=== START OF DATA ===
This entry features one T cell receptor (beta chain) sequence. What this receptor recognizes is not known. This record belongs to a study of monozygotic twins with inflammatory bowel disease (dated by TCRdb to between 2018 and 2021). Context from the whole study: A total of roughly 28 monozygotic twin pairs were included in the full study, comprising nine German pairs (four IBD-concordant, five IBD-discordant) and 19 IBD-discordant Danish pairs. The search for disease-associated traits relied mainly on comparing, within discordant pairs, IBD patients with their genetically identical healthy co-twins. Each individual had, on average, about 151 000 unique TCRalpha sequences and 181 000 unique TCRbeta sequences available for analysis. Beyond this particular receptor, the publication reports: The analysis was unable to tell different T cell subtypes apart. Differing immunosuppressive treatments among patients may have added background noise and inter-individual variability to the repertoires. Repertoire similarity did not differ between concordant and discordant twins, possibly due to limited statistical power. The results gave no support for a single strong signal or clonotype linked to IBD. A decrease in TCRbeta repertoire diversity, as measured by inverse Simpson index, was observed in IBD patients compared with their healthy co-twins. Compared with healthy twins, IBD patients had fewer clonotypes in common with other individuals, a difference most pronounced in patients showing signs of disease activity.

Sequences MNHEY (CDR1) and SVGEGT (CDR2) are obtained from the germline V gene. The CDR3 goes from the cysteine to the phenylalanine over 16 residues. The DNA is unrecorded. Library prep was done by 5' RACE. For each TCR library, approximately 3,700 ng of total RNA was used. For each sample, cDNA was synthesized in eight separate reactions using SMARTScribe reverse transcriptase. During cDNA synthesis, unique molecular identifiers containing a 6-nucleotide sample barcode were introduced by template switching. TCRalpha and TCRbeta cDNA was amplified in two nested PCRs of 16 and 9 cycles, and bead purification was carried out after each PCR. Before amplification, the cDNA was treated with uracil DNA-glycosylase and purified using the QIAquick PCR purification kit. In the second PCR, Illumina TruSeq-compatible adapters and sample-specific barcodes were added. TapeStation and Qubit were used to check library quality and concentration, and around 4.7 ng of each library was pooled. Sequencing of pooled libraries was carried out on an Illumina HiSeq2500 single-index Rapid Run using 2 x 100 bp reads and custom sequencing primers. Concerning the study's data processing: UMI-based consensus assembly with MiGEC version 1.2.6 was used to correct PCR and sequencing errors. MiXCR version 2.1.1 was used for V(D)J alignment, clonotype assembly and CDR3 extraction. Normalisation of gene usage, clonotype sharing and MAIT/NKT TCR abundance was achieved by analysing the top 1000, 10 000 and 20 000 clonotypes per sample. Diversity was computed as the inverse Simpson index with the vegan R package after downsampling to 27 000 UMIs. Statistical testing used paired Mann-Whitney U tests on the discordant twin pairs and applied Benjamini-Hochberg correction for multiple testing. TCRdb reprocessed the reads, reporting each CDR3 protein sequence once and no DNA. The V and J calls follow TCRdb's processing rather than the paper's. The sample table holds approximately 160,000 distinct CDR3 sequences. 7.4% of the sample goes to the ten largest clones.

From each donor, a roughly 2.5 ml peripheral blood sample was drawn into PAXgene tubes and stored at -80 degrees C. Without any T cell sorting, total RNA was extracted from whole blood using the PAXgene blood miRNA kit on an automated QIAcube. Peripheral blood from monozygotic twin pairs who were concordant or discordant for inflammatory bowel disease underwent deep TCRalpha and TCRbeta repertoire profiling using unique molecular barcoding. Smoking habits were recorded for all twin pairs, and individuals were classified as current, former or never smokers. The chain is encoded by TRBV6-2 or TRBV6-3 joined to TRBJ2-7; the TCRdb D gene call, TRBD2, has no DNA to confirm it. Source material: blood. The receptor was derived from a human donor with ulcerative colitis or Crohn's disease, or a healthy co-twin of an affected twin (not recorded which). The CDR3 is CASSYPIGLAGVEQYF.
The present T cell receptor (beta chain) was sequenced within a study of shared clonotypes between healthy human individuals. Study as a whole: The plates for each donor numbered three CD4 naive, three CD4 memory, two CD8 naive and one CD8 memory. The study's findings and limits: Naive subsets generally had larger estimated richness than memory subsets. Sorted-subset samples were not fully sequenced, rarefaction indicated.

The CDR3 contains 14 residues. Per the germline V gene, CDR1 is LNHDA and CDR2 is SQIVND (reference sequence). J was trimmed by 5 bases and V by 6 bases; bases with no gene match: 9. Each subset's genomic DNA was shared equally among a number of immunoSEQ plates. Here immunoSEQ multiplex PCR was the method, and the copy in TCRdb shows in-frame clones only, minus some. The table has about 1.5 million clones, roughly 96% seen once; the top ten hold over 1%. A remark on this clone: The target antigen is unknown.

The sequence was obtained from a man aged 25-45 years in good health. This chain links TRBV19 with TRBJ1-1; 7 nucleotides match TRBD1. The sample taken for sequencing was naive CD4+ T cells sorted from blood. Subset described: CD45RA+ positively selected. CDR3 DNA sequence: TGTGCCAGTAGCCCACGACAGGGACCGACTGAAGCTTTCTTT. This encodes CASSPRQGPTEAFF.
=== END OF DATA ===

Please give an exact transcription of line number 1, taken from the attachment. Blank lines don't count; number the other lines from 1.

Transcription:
This entry features one T cell receptor (beta chain) sequence. What this receptor recognizes is not known. This record belongs to a study of monozygotic twins with inflammatory bowel disease (dated by TCRdb to between 2018 and 2021). Context from the whole study: A total of roughly 28 monozygotic twin pairs were included in the full study, comprising nine German pairs (four IBD-concordant, five IBD-discordant) and 19 IBD-discordant Danish pairs. The search for disease-associated traits relied mainly on comparing, within discordant pairs, IBD patients with their genetically identical healthy co-twins. Each individual had, on average, about 151 000 unique TCRalpha sequences and 181 000 unique TCRbeta sequences available for analysis. Beyond this particular receptor, the publication reports: The analysis was unable to tell different T cell subtypes apart. Differing immunosuppressive treatments among patients may have added background noise and inter-individual variability to the repertoires. Repertoire similarity did not differ between concordant and discordant twins, possibly due to limited statistical power. The results gave no support for a single strong signal or clonotype linked to IBD. A decrease in TCRbeta repertoire diversity, as measured by inverse Simpson index, was observed in IBD patients compared with their healthy co-twins. Compared with healthy twins, IBD patients had fewer clonotypes in common with other individuals, a difference most pronounced in patients showing signs of disease activity.